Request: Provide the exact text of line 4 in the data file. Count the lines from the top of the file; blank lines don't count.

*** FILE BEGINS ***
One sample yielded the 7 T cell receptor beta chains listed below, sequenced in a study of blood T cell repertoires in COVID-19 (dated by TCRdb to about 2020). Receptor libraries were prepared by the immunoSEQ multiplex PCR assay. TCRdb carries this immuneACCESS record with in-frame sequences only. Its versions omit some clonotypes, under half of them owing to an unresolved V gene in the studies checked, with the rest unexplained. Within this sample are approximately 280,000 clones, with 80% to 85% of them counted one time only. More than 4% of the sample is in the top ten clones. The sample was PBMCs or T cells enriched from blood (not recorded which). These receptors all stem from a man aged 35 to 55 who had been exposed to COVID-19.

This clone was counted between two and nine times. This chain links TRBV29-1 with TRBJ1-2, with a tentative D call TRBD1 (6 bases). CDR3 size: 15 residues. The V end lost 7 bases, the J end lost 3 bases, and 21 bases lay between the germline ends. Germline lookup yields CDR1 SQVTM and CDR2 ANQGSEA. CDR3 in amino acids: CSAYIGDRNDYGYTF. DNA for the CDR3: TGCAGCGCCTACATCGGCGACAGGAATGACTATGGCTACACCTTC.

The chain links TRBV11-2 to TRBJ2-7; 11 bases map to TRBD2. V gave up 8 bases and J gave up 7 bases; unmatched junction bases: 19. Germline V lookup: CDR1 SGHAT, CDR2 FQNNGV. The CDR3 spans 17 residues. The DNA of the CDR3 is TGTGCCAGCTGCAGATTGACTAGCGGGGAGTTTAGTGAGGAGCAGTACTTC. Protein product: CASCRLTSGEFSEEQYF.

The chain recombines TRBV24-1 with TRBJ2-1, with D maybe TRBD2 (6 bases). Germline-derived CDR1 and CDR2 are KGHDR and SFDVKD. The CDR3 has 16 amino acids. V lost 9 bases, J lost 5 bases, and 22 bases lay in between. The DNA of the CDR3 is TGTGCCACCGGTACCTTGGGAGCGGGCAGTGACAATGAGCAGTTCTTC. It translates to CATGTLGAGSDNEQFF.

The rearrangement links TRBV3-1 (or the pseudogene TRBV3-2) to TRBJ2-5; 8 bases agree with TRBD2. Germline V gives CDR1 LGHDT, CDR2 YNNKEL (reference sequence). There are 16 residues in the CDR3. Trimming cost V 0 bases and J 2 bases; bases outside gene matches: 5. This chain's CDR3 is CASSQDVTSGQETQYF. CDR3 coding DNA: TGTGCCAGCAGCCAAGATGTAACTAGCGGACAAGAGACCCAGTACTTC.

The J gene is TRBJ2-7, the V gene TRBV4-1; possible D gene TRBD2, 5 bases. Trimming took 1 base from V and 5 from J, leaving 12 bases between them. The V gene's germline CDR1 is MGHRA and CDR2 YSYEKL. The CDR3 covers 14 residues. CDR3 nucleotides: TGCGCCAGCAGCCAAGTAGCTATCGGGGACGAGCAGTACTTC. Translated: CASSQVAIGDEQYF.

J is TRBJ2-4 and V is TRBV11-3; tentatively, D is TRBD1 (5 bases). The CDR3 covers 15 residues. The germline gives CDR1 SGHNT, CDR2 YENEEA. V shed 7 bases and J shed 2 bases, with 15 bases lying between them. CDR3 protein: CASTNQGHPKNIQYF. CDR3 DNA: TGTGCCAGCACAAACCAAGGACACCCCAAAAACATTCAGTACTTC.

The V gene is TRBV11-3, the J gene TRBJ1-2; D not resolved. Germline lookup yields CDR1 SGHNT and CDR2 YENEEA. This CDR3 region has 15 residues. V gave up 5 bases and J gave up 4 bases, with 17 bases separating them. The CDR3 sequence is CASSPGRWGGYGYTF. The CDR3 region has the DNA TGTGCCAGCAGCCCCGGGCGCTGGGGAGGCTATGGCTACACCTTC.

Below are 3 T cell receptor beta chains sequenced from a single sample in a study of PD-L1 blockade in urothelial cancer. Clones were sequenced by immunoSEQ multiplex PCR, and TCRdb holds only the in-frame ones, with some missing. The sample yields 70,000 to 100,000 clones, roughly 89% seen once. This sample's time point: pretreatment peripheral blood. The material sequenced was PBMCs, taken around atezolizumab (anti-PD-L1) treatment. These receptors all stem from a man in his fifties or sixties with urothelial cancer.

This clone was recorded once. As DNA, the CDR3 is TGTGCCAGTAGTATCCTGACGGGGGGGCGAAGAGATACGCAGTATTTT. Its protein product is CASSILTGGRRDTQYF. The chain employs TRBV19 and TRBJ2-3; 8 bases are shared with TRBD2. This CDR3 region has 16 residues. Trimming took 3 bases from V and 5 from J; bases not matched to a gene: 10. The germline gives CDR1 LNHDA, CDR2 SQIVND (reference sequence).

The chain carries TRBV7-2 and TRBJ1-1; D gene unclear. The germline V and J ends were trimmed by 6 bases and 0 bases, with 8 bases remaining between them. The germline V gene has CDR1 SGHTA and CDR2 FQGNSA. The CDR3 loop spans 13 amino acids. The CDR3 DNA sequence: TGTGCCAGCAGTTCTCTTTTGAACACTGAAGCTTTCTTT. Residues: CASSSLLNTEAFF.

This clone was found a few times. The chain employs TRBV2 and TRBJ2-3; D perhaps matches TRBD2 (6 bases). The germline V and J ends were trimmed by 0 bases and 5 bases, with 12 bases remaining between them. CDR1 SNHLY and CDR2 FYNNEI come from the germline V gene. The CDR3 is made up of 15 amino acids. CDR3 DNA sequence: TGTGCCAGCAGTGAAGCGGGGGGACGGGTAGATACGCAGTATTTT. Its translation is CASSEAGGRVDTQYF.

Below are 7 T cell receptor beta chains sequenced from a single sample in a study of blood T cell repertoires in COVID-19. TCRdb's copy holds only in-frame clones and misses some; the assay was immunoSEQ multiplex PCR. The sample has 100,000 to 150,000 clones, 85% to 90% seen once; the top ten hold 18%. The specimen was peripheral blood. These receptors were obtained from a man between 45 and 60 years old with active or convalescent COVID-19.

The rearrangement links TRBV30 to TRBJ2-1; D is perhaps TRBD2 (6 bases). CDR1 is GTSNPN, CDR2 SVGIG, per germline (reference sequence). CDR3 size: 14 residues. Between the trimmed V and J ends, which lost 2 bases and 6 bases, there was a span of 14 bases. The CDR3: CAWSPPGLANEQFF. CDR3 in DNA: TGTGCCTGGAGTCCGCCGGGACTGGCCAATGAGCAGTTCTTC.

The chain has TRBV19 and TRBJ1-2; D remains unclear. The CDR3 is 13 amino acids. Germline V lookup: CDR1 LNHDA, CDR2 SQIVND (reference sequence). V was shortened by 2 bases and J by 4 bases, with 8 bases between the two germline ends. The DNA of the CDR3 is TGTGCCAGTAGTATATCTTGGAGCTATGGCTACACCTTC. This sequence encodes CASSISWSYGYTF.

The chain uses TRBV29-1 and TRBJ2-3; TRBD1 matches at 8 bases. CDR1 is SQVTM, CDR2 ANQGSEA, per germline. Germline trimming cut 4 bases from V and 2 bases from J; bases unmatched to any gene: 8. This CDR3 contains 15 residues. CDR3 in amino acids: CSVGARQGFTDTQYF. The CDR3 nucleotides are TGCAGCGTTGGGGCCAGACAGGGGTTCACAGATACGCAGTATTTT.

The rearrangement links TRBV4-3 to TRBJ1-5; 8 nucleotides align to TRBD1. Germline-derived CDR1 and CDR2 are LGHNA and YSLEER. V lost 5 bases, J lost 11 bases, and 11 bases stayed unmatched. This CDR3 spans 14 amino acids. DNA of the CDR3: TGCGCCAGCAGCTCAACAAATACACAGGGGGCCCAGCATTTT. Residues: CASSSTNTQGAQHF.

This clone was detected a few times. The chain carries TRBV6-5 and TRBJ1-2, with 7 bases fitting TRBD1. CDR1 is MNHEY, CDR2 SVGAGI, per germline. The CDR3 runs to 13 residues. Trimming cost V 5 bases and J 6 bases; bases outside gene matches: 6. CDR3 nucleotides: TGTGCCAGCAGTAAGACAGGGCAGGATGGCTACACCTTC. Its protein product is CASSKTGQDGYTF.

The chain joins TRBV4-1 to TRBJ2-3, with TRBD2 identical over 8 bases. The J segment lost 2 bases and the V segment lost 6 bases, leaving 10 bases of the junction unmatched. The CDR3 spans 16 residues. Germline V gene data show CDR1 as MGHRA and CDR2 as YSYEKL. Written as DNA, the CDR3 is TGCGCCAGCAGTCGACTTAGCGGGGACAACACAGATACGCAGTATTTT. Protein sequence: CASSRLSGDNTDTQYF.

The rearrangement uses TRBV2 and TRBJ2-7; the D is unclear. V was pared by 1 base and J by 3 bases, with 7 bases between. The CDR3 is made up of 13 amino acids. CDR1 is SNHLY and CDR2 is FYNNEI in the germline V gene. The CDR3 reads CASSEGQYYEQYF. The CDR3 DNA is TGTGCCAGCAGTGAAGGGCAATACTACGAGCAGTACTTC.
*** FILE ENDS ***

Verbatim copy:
The chain recombines TRBV24-1 with TRBJ2-1, with D maybe TRBD2 (6 bases). Germline-derived CDR1 and CDR2 are KGHDR and SFDVKD. The CDR3 has 16 amino acids. V lost 9 bases, J lost 5 bases, and 22 bases lay in between. The DNA of the CDR3 is TGTGCCACCGGTACCTTGGGAGCGGGCAGTGACAATGAGCAGTTCTTC. It translates to CATGTLGAGSDNEQFF.